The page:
Our Approach

"We're going to run some tests on you." Did you ever wonder what your doctor means by that? When you provide blood, urine or other bodily substances, these samples are sent to the medical laboratory, where the technical and professional staff process the sample, test it and report the results to your physician.

Here’s what happens to your blood:

Collection

A doctor, nurse, technician or phlebotomist will draw your blood. Several tubes may be needed for different types of tests.

Depending on what illness you might have, your doctor may want to obtain a urine sample, throat swab or other sample. Follow the instructions carefully; the right sample leads to the right answers.

After the sample is collected, the container is labeled with your name and other information. If you are bringing a sample to the lab, make sure it has your name and number on it so that we do the proper tests and report them on the correct patient.

Processing

When the sample gets to the laboratory, we log into the hospital computer. In some cases, the liquid portion of blood is separated from the cells to prepare it for testing. It's then given to the laboratory staff who will perform the testing.

Testing

Chemistry: Blood and other bodily fluids are tested for chemicals, drugs and substances that indicate disease. We might check cholesterol and other tests for risk of heart disease, glucose to monitor diabetes or thyroxin to monitor the thyroid gland.

Hematology: In this section of the lab, we analyze the amount and function of blood cells and plasma. Examples include the Complete Blood Count (CBC) that tells the doctor how many cells of each type are in your blood, and the prothrombin time (PT), to measure the time it takes for your blood to clot.

Microbiology: Here we test for infections caused by bacteria, fungi or parasites by checking many types of specimens, including blood, urine, sputum and stool. We often do urine cultures for urinary tract infections.

Virology: We test for viral infections. Depending on the virus suspected, we might look for the virus directly, or test your blood to see if your immune system has reacted to a virus. Examples of virology tests include rapid tests for respiratory viruses such as influenza, molecular tests for noroviruses, and antibody tests for HIV.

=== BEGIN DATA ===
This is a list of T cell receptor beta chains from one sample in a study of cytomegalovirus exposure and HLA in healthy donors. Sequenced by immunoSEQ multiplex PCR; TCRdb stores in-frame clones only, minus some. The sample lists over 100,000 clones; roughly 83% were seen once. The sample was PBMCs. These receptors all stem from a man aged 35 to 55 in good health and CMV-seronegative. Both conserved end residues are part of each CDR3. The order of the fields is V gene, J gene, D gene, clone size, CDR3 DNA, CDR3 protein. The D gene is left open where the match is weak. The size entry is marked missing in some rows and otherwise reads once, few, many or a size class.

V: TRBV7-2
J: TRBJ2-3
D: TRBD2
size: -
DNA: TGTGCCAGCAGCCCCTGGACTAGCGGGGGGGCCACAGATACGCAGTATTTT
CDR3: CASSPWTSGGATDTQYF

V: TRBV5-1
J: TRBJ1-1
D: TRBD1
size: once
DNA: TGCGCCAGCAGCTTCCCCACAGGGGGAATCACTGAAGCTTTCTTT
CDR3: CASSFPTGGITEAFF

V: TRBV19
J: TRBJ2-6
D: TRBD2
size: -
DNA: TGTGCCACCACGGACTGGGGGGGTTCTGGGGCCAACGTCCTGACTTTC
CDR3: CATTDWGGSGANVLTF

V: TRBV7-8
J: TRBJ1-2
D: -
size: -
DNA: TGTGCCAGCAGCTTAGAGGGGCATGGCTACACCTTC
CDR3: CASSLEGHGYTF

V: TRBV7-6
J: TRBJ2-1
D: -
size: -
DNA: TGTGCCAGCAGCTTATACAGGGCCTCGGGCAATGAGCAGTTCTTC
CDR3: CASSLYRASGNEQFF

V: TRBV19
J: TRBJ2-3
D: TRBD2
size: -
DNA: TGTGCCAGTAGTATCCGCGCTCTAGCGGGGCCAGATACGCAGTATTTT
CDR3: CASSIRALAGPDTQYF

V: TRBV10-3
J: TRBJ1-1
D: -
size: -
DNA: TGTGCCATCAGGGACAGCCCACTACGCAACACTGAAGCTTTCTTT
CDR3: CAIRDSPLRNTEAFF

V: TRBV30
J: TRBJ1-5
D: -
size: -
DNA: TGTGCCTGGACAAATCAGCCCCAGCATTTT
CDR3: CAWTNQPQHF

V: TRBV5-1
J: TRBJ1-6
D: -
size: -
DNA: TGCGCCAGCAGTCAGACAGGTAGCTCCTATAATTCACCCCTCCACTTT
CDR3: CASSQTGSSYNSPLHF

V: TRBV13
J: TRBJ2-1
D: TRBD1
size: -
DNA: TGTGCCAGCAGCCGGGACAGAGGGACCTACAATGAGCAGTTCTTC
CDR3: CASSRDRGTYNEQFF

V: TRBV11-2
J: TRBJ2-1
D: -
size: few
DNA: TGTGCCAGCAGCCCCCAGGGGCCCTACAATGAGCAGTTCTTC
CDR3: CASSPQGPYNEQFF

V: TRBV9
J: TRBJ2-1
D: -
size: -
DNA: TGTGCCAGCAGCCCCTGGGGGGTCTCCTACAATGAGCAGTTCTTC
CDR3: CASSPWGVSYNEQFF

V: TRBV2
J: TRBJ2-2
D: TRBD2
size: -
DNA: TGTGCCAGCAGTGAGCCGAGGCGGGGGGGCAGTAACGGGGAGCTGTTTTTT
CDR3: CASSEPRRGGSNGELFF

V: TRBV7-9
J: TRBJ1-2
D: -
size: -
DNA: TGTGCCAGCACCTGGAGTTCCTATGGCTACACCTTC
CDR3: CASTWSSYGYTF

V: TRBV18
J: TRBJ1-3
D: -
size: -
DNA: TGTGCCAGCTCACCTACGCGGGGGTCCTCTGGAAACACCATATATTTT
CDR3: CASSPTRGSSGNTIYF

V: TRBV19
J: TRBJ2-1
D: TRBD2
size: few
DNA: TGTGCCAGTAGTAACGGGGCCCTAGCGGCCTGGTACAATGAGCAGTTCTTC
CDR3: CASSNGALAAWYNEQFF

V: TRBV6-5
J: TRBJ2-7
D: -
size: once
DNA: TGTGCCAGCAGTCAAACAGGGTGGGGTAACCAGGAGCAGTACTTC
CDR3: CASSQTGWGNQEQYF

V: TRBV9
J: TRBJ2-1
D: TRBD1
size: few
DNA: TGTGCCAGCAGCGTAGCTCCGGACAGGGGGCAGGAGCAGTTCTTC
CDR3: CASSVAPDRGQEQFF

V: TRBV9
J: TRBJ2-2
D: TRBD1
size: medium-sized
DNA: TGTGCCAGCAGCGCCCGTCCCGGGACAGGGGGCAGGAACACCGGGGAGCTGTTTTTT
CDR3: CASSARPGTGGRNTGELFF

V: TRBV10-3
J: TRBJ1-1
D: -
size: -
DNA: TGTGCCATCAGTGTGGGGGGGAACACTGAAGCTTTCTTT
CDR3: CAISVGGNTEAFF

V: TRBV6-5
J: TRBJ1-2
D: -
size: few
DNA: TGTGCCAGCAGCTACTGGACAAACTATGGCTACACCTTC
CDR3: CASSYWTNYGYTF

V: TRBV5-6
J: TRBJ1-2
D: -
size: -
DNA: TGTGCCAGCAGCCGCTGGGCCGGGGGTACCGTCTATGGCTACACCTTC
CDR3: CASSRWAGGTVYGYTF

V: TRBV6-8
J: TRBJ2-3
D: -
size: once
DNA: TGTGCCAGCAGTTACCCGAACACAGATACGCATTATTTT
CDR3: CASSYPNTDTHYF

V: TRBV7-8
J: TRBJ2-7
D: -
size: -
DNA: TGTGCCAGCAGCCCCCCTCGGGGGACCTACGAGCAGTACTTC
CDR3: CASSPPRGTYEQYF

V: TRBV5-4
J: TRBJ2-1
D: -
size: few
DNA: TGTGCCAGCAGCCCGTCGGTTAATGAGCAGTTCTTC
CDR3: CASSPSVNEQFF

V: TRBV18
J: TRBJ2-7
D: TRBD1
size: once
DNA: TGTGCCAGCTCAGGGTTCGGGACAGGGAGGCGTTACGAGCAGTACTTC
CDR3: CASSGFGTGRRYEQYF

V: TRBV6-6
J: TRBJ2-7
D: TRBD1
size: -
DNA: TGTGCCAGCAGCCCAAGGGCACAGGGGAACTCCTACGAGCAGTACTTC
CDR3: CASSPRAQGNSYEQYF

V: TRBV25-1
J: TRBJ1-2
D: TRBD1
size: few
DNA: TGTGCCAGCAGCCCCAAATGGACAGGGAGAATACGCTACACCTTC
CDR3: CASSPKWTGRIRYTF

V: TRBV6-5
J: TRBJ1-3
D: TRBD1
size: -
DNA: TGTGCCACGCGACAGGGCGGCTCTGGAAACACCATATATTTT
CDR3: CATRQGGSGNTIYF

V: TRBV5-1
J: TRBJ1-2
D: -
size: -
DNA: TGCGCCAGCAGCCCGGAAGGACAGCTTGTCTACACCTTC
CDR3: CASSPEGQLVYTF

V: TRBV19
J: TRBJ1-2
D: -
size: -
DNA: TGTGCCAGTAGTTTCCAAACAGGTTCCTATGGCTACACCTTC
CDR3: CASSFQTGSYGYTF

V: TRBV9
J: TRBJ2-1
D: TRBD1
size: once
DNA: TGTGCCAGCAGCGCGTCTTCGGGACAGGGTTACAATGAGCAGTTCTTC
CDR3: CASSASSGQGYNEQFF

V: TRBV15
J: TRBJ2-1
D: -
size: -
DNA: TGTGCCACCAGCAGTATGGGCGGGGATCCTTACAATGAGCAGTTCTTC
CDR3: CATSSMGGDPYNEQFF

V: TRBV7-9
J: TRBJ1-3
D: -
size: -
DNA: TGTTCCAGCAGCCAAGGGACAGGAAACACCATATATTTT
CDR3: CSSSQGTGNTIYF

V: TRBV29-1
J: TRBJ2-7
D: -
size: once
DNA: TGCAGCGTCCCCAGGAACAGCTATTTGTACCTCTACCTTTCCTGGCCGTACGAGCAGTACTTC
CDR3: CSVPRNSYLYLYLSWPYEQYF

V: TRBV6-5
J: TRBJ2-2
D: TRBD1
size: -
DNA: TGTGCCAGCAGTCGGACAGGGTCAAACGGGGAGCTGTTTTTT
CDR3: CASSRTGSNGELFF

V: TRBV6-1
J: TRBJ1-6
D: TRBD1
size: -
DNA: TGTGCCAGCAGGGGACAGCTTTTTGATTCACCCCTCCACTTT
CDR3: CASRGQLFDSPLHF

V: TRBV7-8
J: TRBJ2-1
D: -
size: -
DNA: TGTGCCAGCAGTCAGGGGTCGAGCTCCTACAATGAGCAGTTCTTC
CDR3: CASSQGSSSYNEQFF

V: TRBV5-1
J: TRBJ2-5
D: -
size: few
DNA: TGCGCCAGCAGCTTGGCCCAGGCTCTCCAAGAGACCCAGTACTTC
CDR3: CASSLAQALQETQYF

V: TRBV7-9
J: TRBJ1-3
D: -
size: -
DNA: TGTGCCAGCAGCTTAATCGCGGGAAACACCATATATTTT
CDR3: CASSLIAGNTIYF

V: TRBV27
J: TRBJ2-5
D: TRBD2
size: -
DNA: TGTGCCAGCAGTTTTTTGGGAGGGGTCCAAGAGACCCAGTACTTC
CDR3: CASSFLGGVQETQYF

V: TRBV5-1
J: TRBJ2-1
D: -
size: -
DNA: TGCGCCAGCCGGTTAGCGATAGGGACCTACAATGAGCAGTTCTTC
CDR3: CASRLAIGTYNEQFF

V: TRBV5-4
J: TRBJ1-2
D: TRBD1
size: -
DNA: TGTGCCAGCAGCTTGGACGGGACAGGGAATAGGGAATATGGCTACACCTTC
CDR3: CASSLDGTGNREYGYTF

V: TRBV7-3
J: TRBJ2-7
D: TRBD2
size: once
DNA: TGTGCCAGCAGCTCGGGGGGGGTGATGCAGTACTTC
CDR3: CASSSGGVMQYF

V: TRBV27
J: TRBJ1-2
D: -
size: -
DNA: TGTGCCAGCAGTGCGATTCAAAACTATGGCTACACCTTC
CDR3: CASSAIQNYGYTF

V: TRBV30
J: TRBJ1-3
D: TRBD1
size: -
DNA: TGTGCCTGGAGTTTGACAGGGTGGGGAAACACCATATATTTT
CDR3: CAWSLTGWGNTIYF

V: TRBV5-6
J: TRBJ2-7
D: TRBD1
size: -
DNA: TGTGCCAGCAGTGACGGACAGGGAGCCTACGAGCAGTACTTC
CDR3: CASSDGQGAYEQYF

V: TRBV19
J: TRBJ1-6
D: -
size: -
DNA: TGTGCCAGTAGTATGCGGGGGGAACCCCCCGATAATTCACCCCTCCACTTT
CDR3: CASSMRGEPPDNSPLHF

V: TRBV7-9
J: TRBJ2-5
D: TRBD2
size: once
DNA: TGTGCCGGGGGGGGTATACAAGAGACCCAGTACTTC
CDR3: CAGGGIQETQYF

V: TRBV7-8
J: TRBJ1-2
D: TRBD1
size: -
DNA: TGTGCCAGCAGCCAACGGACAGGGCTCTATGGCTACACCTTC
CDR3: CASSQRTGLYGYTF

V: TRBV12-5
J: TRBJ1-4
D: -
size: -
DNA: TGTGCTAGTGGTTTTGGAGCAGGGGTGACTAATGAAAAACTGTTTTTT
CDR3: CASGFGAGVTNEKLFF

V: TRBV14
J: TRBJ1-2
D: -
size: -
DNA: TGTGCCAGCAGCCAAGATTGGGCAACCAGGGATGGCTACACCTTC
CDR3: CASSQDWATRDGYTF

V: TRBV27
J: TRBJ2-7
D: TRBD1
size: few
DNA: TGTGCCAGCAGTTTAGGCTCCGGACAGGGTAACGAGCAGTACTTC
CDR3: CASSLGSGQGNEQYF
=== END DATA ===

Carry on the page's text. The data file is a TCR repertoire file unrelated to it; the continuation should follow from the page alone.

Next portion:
I mmunology/Molecular Diagnostics: We perform a variety of complex tests. Some tests are used by your doctor to determine whether your immune system is functioning properly. State-of-the-art analysis of DNA and RNA is used to test for a variety of diseases and for the risk of developing certain diseases. Other specialized tests include the ANA, used to screen for autoimmune disease, and Factor V Leiden genotyping for patients with blood clots.

Blood Bank (Transfusion Services): This unique laboratory not only tests patients' blood types, but also provides blood products to patients who need them. We do additional tests to assure the safety of transfused blood.

Reporting

After the tests are done, results are reviewed and entered into the hospital computer system. For results that indicate the patient may be very ill, we call the doctor with the results.

Depending on how long it takes to carry out a particular test, the length of time between the drawing of the blood and when your provider gets the results can vary greatly, from as little as a few minutes to as much as several weeks. Most laboratory testing is done here, but some specialized testing is sent to other labs that are expert in particular tests.

Using the Results

Once the results are reported, your provider will interpret them based on his or her knowledge of you. The test results may help to rule out or diagnose disease, or help your doctor do the best possible job of managing a known disease. You should ask your provider to explain your lab results to you, so you can participate in maintaining your health.